Perfect destination: Lakers at 46
6’4" Point Guard/Shooting Guard
NBA Comparison: Jodie Meeks
I have seen Moore play these past two seasons live, and I still cannot predict what he’ll do next. He is a very streaky guard who is a tweener between a point and shooting guard. Moore is a proven winner on the court and makes his teammates around him better. He is smart with the basketball and is able to push the ball up the court with excellent speed. He doesn’t have a high ceiling because he doesn’t have one thing that he is great at including being streaky.
There are many players in the NBA similar to Moore including the person chosen (Meeks) along with Keyon Dooling and many more. Those types of players come around all the time, which allows teams to be choosy when selecting a guy like Moore. A GM wouldn’t be taking a risk on the Boilermaker, but it may just be a pick to fill the bench and get minutes here and there.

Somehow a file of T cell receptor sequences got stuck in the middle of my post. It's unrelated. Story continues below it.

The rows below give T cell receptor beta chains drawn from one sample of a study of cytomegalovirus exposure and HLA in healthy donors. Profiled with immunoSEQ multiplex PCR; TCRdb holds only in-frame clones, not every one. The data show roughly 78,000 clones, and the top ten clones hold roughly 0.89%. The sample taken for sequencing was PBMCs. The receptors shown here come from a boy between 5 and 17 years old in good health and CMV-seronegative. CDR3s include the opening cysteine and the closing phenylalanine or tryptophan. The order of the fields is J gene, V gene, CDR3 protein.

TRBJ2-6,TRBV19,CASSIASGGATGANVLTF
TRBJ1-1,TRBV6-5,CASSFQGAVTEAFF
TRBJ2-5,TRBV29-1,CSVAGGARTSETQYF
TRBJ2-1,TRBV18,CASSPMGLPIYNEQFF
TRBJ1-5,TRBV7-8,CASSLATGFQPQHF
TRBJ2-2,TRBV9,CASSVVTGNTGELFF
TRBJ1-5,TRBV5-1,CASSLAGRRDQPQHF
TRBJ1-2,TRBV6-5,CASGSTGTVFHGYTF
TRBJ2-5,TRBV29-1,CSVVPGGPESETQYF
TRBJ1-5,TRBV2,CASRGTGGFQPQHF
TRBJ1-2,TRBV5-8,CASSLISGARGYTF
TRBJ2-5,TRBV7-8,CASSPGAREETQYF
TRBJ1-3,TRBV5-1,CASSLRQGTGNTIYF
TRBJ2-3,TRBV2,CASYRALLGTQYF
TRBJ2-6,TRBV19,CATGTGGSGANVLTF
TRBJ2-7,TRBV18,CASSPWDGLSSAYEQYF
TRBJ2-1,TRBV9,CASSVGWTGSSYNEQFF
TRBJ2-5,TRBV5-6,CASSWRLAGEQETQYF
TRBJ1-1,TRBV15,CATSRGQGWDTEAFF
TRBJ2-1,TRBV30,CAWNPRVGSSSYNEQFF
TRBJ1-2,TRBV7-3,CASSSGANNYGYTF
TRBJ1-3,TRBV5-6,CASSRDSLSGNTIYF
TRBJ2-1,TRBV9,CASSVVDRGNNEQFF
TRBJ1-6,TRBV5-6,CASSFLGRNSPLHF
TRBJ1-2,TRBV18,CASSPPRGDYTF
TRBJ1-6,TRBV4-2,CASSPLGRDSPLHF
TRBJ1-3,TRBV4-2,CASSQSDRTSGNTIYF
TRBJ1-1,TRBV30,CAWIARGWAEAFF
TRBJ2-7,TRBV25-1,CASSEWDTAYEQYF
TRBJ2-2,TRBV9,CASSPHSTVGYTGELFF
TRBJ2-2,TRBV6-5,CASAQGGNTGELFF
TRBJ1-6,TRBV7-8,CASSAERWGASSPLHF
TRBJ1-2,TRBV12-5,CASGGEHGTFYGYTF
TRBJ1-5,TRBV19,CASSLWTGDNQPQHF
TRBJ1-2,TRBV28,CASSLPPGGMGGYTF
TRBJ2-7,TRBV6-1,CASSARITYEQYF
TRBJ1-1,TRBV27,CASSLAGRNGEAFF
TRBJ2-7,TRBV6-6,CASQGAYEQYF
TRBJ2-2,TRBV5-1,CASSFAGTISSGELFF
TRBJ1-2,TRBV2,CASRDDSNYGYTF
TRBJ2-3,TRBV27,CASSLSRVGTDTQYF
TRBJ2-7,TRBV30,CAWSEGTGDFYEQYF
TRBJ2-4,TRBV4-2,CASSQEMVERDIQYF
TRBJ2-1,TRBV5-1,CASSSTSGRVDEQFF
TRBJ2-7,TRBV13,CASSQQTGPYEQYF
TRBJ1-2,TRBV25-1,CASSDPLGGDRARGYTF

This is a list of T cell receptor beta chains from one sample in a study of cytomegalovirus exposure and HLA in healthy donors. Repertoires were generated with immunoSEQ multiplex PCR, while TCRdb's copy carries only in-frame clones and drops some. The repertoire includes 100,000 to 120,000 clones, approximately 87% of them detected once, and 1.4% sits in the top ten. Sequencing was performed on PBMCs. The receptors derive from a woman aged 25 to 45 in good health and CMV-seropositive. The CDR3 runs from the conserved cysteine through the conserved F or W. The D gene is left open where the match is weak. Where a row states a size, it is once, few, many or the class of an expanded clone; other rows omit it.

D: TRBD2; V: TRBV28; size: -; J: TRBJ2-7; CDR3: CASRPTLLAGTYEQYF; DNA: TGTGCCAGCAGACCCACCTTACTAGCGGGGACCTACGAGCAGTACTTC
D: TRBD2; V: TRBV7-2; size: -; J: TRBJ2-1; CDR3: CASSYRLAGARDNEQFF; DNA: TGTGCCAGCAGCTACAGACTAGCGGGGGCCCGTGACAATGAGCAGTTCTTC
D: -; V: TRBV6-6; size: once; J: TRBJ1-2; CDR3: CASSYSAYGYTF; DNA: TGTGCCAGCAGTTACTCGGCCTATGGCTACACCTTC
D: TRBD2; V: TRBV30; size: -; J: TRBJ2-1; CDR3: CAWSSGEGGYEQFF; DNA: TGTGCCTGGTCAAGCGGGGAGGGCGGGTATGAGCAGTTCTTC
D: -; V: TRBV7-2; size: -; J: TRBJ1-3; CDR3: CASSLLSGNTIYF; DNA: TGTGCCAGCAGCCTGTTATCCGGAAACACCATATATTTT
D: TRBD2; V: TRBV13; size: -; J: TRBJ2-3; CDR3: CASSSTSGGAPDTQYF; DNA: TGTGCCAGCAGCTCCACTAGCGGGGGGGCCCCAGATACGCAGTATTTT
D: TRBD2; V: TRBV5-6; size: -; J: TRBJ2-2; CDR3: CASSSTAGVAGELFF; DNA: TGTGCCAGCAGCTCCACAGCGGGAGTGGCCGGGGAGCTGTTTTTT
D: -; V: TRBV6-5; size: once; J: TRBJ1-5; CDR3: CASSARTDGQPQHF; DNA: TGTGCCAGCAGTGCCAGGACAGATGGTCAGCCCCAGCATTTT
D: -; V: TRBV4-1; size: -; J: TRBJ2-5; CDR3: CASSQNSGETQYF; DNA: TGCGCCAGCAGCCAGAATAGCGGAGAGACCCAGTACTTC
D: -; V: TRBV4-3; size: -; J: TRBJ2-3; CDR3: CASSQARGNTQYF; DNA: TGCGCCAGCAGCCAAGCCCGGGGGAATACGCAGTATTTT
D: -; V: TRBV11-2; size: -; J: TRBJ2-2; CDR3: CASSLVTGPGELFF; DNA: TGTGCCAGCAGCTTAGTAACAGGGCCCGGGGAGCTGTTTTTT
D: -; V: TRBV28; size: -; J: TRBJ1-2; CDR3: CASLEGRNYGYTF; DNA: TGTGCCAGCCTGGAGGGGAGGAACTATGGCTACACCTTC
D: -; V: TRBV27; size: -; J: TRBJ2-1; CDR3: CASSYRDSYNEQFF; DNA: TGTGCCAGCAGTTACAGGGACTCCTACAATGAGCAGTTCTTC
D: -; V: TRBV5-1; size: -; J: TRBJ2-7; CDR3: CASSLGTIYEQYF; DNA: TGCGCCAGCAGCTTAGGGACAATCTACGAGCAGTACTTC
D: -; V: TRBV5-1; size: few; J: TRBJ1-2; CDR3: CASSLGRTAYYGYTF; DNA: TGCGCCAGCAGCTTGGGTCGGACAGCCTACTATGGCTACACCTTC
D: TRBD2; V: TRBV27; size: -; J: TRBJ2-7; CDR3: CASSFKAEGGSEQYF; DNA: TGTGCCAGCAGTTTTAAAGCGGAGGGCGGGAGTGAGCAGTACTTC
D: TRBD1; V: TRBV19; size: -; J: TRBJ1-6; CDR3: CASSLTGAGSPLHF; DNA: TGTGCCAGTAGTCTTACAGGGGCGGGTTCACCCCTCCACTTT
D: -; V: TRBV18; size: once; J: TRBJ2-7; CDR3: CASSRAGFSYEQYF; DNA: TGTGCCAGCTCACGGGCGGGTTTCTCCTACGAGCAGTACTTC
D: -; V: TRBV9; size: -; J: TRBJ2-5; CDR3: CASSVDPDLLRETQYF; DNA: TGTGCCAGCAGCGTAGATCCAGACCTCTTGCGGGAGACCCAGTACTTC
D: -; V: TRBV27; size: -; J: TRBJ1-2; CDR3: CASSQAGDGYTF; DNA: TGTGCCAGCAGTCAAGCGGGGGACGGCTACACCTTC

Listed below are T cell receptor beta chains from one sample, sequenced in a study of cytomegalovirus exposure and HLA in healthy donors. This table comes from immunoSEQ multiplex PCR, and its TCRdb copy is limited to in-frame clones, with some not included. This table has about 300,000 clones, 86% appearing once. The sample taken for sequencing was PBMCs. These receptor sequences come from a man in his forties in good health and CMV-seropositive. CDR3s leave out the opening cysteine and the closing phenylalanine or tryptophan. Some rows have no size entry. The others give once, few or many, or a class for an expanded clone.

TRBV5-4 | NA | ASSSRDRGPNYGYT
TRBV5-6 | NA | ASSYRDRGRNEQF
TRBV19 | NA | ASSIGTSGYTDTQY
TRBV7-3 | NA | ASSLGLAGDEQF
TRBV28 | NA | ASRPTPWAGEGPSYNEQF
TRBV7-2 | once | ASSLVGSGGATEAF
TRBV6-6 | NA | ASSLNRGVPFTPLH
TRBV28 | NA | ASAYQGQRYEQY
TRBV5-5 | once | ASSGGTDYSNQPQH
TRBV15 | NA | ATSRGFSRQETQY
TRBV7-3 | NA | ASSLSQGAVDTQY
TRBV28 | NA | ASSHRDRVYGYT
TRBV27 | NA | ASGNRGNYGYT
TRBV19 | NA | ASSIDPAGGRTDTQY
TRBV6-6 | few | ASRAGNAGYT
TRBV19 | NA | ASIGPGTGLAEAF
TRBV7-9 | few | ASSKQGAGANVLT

Perfect destination: Atlanta at 48
6’3" Point Guard
NBA Comparison: Derek Fisher
Illinois knows how to produce point guards. Dee Brown, Deron Williams, and others back in the day paved the trail for McCamey to be the next one to hear his name called on draft day. The senior point guard has dynamic passing and ball handling skills, a perfect set of traits a backup point guard needs to have if they want to make it in the NBA. He has never been a great scorer at Illinois, but the real issue lies in the fact that he can’t finish at the rim consistently and his work ethic has been questioned by scouts.